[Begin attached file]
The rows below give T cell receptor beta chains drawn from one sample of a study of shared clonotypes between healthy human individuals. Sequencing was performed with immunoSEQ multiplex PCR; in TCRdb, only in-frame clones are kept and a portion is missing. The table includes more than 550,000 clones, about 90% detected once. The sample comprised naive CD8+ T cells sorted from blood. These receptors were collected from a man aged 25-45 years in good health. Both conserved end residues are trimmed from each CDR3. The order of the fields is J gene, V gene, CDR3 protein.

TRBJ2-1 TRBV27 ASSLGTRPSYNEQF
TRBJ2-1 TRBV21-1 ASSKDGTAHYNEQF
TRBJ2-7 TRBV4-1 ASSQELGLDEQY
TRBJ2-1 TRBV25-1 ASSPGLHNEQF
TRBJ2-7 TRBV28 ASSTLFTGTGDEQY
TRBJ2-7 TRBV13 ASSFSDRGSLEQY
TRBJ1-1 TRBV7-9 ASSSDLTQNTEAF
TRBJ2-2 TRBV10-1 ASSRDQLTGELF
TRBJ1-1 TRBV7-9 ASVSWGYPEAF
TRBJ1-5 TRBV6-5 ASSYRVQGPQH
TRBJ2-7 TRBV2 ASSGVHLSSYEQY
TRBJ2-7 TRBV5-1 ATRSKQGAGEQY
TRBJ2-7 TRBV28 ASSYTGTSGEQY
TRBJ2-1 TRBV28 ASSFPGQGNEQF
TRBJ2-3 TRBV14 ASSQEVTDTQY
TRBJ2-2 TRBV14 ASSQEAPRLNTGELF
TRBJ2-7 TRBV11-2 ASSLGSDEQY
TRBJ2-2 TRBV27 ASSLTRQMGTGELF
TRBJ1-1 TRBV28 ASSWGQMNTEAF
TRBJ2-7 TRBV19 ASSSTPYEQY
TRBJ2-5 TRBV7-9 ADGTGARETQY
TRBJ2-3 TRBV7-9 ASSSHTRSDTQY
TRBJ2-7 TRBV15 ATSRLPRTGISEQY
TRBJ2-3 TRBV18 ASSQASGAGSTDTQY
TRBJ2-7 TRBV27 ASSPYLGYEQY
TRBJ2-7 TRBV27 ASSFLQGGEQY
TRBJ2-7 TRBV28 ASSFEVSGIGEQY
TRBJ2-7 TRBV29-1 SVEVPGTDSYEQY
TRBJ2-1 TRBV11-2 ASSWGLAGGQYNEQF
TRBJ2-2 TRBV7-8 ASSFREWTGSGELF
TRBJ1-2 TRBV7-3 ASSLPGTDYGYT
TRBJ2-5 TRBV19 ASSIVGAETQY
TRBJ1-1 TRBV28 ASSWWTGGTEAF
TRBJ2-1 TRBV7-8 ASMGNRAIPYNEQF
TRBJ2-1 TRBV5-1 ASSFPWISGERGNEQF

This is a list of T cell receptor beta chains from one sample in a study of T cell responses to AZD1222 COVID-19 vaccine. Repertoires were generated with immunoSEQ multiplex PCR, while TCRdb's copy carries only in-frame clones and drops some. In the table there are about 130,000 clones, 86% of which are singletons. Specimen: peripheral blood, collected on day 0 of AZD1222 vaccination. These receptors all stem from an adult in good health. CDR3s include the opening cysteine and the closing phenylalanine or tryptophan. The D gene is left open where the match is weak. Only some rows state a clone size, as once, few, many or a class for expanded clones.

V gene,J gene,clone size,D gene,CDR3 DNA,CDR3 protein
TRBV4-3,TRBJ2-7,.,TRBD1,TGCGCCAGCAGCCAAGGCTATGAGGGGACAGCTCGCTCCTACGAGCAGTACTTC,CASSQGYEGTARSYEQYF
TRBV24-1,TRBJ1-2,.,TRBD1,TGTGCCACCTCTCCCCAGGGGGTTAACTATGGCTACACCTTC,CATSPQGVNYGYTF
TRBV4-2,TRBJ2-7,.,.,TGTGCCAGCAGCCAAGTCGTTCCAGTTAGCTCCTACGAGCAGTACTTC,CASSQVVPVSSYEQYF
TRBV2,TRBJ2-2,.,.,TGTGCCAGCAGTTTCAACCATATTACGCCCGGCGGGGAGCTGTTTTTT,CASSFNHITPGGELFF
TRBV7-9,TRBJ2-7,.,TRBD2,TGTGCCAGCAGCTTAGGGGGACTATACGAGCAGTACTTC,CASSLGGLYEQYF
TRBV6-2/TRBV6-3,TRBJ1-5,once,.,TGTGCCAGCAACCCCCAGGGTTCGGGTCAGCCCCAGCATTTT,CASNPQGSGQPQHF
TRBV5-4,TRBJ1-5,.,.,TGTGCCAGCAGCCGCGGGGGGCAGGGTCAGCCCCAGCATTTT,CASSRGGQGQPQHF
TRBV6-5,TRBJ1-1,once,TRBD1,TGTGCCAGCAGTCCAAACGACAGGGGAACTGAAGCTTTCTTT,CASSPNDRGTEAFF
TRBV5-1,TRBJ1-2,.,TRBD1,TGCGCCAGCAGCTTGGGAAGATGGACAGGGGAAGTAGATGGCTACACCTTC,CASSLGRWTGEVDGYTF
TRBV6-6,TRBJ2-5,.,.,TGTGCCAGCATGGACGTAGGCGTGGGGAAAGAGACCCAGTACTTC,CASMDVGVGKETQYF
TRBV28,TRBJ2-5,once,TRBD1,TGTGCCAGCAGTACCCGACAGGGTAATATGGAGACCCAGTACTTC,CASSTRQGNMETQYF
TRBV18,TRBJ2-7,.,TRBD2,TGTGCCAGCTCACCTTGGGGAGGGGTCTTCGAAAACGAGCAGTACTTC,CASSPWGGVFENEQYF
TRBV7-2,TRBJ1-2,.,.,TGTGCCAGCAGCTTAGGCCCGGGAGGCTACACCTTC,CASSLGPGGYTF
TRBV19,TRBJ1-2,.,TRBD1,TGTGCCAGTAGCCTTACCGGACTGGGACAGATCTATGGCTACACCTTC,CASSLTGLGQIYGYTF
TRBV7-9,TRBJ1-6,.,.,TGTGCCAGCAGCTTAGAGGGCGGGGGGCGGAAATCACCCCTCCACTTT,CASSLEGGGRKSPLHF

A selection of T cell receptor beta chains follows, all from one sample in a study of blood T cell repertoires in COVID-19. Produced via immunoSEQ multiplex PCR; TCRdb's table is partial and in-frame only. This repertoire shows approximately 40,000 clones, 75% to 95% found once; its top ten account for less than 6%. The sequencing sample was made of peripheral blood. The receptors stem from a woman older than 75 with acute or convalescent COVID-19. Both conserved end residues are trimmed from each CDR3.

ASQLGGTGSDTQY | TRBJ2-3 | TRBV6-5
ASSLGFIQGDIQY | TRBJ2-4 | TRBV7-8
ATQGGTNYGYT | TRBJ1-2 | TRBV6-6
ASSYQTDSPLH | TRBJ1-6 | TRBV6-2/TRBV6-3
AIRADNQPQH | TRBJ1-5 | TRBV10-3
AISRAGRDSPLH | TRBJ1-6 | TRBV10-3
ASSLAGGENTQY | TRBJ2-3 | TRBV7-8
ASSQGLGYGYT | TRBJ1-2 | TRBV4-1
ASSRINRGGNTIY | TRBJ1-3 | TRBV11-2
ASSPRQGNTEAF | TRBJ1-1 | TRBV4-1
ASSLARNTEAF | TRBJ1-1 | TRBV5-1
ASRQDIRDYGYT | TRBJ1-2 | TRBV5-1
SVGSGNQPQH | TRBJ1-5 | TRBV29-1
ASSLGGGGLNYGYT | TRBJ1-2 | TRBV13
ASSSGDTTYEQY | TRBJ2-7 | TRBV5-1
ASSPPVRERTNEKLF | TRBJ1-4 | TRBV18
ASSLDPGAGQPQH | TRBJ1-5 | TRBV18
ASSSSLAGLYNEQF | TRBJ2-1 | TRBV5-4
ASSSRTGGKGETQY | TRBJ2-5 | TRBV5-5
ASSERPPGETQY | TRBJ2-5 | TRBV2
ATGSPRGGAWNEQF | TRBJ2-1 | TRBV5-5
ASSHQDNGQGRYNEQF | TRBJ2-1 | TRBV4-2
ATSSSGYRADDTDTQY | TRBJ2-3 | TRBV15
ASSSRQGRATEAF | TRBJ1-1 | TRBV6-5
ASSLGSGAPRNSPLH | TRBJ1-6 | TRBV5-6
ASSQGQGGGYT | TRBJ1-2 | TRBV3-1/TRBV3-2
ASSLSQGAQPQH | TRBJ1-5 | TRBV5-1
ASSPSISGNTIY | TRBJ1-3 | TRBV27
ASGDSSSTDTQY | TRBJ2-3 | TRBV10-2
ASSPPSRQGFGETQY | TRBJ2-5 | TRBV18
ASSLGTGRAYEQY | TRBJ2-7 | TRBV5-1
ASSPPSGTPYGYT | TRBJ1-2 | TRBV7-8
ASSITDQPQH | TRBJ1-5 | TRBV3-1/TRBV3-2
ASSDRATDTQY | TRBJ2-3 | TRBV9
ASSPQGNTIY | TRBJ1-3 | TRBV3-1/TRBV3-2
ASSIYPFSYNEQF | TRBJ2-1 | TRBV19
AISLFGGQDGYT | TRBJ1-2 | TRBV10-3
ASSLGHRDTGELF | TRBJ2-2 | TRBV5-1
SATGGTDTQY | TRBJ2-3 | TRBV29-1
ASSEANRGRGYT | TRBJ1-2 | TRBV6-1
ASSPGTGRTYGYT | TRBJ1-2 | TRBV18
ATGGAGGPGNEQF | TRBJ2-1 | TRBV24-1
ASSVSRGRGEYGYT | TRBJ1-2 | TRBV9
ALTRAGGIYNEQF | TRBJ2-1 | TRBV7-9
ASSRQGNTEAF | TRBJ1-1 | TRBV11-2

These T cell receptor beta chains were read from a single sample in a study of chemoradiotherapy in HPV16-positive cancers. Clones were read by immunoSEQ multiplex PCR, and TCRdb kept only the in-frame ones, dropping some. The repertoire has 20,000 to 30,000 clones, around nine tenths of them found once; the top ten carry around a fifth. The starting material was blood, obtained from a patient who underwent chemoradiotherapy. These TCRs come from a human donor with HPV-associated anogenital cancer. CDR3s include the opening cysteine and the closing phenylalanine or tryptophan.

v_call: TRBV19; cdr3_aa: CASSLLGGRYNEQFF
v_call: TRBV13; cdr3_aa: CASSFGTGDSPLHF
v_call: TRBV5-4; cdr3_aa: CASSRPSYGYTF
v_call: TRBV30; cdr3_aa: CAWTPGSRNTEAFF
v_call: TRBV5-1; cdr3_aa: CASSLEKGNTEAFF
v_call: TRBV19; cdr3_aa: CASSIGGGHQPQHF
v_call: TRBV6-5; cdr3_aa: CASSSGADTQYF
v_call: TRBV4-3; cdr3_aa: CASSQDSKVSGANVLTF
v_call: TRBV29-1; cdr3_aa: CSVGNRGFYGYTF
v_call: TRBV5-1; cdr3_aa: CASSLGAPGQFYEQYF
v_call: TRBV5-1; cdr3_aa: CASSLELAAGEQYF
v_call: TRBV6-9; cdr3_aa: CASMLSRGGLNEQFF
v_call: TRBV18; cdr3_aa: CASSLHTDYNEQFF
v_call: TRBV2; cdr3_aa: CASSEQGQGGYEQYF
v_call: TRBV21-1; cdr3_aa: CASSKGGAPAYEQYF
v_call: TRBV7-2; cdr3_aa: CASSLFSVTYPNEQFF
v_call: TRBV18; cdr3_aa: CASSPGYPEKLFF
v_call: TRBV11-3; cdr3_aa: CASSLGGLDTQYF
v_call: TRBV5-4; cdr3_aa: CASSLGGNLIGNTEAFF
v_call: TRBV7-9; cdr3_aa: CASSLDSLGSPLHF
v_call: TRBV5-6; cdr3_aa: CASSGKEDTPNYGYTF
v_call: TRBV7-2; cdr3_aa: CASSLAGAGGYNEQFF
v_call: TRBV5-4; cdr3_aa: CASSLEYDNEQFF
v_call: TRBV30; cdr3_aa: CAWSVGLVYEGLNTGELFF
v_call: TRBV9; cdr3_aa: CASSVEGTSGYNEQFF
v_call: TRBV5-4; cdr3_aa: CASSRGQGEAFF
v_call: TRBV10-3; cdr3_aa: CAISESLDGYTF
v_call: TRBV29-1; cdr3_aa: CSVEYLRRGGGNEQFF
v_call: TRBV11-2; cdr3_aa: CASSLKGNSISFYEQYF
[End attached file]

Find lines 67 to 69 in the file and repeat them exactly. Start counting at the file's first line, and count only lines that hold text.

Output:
SVGSGNQPQH | TRBJ1-5 | TRBV29-1
ASSLGGGGLNYGYT | TRBJ1-2 | TRBV13
ASSSGDTTYEQY | TRBJ2-7 | TRBV5-1